Print Posted by The Accounting and Tax on 09/09/2017

U.S Taxation of Foreign Persons Doing Business in the U.S.

U.S Taxation of Foreign Persons Doing Business in the U.S.

7.3.1 [a] U.S. Taxation of Income of Foreign Persons

Foreign persons generating income from U.S. sources are potentially subject to one, or both, of two U.S. federal taxation regimes. Under the first regime, if a foreign person or corporation carries on a trade or business in the U.S., federal income tax is imposed on its net income, wherever derived, that is effectively connected with U.S. trade or business.

The tax on effectively connected income is imposed at the same rates that apply to a similarly situated U.S. person. An additional tax, the branch profits tax, may be imposed on the “dividend equivalent amounts” of a foreign corporation engaged in a U.S. trade or business.

After determining that the Canadian person or corporation has U.S. source income, the next step should be to determine under U.S. domestic principles whether the Canadian person or corporation is engaged in a trade or business in the U.S., and, if so, whether under the rules in section 864, that U.S. source income is effectively connected with its U.S. trade or business. If the answer is no, the income will not be subject to tax in the U.S. on a net basis, and hence, Article VII of the Treaty will not apply to that income.

Under the second regime, a flat tax of 30 percent is imposed on a foreign corporation’s gross income from “interest, dividend, rents, salaries, wages, premiums, annuities, compensations, remunerations, emoluments, and other fixed or determined annual or periodical gains, profits, and income”, but only to the extent the amount is from sources within the U.S. and is not effectively connected with the conduct of trade or business with the U.S. by such person or corporation.

7.3.1 [b] U.S. Sourcing Rules

Dividends and interest are usually sourced by reference to the location of the payer.

Rentals and royalties are generally sourced to the location of the underlying property.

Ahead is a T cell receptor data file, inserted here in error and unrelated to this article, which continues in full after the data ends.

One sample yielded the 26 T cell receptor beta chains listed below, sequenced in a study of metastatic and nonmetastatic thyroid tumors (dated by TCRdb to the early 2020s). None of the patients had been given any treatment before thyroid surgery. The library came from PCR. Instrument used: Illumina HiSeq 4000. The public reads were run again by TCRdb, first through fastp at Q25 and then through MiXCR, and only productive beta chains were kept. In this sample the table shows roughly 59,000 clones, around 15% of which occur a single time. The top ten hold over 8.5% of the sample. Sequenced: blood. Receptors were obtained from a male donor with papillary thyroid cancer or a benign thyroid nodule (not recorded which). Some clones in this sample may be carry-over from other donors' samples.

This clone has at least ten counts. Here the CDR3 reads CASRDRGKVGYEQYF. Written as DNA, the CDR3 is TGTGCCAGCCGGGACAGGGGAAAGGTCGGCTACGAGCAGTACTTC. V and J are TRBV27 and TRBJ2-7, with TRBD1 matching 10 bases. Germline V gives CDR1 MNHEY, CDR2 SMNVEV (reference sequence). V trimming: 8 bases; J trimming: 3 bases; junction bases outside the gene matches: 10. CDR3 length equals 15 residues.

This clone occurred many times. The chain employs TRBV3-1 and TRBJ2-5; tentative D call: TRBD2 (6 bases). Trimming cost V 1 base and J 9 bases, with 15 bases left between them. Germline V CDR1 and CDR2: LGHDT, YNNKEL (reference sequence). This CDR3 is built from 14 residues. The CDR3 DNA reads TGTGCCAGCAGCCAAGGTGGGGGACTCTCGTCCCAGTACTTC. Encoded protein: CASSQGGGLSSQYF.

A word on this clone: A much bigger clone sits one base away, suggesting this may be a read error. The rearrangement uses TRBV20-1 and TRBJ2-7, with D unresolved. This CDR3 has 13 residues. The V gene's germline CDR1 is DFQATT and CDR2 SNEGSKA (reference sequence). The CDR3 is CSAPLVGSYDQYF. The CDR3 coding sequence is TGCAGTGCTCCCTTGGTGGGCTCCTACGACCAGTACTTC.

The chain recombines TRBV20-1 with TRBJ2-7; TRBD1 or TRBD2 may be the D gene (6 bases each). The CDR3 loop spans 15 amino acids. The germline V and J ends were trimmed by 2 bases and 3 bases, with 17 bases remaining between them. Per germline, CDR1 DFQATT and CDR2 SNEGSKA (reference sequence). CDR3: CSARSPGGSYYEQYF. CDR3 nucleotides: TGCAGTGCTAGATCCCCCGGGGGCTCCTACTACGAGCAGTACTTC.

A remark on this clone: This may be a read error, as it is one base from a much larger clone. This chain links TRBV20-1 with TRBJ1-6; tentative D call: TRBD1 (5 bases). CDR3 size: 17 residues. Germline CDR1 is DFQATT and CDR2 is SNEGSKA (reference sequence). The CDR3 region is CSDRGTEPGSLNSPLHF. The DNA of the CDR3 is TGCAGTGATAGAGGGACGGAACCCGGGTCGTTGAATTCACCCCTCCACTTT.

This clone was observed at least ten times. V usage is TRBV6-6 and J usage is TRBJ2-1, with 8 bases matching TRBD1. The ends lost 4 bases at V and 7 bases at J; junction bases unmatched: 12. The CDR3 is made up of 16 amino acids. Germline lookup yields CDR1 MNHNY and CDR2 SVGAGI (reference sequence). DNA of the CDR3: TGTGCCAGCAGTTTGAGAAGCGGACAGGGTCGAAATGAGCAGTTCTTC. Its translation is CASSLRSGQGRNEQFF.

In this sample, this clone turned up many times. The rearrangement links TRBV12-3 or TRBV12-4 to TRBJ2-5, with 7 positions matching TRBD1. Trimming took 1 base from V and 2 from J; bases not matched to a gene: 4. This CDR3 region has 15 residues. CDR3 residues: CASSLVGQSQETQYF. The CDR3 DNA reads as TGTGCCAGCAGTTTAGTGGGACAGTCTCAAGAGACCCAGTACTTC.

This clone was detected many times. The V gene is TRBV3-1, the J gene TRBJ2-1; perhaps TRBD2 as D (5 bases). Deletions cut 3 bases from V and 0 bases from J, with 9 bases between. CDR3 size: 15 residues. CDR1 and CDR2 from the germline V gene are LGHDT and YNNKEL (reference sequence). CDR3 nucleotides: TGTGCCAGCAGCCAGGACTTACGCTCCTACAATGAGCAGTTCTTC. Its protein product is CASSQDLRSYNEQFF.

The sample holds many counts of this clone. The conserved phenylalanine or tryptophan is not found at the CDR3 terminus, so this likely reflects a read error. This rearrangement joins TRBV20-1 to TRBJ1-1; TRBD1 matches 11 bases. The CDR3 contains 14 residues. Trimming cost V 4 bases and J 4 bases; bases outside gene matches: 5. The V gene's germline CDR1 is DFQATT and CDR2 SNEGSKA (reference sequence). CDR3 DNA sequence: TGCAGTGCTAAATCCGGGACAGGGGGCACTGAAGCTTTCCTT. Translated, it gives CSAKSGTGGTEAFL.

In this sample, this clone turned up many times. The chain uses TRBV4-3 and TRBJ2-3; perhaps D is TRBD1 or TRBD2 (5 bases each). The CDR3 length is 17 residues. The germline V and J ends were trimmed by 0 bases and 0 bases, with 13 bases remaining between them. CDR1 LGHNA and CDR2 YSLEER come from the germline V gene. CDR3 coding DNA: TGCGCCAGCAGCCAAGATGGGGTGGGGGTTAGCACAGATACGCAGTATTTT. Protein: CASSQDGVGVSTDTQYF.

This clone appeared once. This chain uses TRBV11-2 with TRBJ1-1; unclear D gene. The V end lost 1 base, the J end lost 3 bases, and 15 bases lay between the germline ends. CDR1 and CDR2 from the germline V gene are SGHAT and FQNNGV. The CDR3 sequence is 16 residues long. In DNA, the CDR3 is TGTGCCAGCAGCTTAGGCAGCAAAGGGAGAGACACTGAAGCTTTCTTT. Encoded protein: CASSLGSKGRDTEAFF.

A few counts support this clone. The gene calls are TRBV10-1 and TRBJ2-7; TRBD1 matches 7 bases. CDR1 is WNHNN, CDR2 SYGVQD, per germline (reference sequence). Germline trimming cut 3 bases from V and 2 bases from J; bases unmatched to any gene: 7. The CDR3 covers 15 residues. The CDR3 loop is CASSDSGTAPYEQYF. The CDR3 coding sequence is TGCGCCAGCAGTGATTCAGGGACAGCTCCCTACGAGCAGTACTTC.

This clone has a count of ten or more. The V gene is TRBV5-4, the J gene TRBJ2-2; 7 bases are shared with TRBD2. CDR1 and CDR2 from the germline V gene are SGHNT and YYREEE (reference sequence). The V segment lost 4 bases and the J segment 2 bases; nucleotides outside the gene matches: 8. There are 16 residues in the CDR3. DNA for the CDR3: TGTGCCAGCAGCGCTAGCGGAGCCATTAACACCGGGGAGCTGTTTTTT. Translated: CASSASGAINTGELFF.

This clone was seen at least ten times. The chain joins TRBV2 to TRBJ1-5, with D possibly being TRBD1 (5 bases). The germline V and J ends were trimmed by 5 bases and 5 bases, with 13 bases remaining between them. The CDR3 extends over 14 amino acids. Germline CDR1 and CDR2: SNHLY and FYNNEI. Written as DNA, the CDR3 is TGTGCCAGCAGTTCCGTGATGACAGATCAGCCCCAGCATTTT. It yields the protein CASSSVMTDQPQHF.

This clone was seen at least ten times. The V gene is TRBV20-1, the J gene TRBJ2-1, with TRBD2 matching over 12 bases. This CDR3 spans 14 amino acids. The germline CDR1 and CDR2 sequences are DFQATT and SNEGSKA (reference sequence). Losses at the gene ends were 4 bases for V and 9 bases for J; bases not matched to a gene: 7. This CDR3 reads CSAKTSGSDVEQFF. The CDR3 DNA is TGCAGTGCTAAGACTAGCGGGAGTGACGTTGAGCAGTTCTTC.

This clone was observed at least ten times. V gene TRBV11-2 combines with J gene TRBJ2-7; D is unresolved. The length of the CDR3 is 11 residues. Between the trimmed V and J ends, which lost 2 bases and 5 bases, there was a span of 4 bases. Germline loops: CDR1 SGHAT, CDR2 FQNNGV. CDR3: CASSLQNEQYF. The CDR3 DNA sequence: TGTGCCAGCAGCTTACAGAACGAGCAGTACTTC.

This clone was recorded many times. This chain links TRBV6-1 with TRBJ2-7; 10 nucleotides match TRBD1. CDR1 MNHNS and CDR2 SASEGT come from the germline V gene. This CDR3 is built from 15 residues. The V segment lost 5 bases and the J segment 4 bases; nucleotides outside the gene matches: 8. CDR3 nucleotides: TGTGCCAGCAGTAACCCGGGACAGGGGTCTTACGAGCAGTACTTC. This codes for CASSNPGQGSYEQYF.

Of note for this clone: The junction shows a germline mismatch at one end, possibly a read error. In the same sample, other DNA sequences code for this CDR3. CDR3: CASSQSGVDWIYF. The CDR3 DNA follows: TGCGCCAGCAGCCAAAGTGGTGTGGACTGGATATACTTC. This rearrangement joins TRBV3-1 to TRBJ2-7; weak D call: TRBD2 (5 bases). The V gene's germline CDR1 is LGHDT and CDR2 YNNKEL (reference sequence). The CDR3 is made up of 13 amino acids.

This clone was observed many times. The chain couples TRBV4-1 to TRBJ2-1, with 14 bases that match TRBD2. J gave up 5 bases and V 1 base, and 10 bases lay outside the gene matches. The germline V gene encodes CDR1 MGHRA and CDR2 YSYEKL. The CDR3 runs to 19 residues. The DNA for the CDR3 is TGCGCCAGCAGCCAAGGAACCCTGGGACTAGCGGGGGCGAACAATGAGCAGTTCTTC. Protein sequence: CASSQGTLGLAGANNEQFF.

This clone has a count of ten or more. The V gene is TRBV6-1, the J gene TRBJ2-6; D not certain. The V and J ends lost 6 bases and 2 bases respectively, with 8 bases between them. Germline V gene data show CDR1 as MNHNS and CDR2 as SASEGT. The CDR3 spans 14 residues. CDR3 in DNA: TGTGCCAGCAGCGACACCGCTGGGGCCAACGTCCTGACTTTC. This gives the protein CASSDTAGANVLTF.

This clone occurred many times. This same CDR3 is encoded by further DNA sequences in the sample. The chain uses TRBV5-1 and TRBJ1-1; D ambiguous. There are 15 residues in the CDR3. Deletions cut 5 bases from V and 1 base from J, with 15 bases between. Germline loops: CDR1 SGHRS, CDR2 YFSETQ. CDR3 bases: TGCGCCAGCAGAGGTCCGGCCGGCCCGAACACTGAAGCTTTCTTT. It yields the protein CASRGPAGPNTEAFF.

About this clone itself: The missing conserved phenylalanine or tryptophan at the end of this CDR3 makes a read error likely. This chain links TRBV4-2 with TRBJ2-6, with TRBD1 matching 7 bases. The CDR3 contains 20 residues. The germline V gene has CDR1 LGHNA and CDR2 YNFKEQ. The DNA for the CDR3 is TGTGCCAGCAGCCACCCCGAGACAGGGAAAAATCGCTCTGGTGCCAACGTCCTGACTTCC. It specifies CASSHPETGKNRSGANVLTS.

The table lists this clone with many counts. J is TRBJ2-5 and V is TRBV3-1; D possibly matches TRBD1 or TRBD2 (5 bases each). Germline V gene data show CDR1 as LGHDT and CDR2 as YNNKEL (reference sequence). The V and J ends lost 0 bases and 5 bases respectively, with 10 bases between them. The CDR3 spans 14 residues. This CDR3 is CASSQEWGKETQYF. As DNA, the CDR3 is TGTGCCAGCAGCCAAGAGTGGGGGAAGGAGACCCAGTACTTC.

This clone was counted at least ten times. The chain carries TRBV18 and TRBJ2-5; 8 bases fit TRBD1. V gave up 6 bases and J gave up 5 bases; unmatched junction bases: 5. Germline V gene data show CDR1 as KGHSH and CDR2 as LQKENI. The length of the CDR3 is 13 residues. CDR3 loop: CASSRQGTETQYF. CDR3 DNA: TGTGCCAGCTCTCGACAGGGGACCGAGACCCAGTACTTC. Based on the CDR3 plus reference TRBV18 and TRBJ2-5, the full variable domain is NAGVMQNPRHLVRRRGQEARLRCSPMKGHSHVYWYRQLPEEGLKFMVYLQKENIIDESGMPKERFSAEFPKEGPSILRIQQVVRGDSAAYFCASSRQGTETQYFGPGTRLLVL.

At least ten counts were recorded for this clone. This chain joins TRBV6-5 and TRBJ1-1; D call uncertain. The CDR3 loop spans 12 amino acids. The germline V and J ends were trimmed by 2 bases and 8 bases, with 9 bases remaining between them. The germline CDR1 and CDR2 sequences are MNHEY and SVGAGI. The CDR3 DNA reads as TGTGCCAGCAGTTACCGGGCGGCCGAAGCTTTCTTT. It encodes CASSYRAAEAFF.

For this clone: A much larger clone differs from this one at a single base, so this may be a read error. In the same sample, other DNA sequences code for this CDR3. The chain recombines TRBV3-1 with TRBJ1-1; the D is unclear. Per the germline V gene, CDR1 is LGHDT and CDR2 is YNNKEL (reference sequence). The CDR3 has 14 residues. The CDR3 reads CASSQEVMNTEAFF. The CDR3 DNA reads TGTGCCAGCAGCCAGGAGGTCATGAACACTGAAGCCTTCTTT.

In the case of services, such income is generally sourced to the location where such services are performed.

In the case of inventory property that is purchased by the taxpayer, such income is sourced based on where title to such property passes.

The sale of inventory property that is produced, as opposed to purchased, by the taxpayer, is dealt with under section 863.

7.3.1 [c] Effectively Connected Income

The performance of personal services in the U.S. is also generally treated as effectively connected income.

The asset-use test generally applies to income that is of a passive nature and where the trade or business activities themselves directly give rise to such income.

The business – activities test applies where the income arises directly from the active conduct of the U.S. trade or business. This test is generally applicable where, for example;

  • Dividends or interest are derived by a dealer in stocks or securities;

  • Gain or loss is derived from the sale or exchange of capital assets by an investment company as a part of its active conduct of its trading business;

  • Royalties are derived in the active conduct of a business consisting of the licensing of patents or similar intangible property; or

  • Service fees are derived in the active conduct of a servicing business.

As a general rule, foreign source income is not treated as ECI. The types of income that can be considered to be effectively connected are:

  • Rents or royalties for the use of intangible property derived in the active conduct of the trade or business;

  • Dividends or interest, either derived in the active conduct of a banking or financing business within the U.S., or derived by a corporation whose principal business activity is trading in stocks and securities for its own account;

  • Sale of inventory through an office or fixed place of business in the U.S.’ or 

  • Certain insurance related income.

7.3.1 [d]

A foreign corporation is generally required to file Form 1120F (U.S Income Tax Return of a Foreign Corporation) if it is engaged in a trade or business in the U.S. at any time during the taxable year, or if it has income that is subject to U.S. taxation. 

Form 1120F is generally due on or before the 15th day of the third month following the close of the foreign corporation’s taxable year.

If the foreign corporation does not have an office or fixed place of business with in the U.S., Form 1120F is due on or before the 15th day of the sixth month following the close of the foreign corporation’s taxable year.

According to Section 882[c][2], a foreign corporation shall receive the benefit of the deductions and credits allowed to it in this subtitle only by filing or causing to be filed with the Secretary a true and accurate return, in the manner prescribed in subtitle F, including therein all the information which the Secretary may deem necessary for the calculation of such deductions and credits.

References: 

Advisor’s Guide to Canada – U.S. Tax Treaty

By:  Vitaly Timokhov, Raymond Montero, David Kerzner

Published by: Thomson Carswell

Contact This Member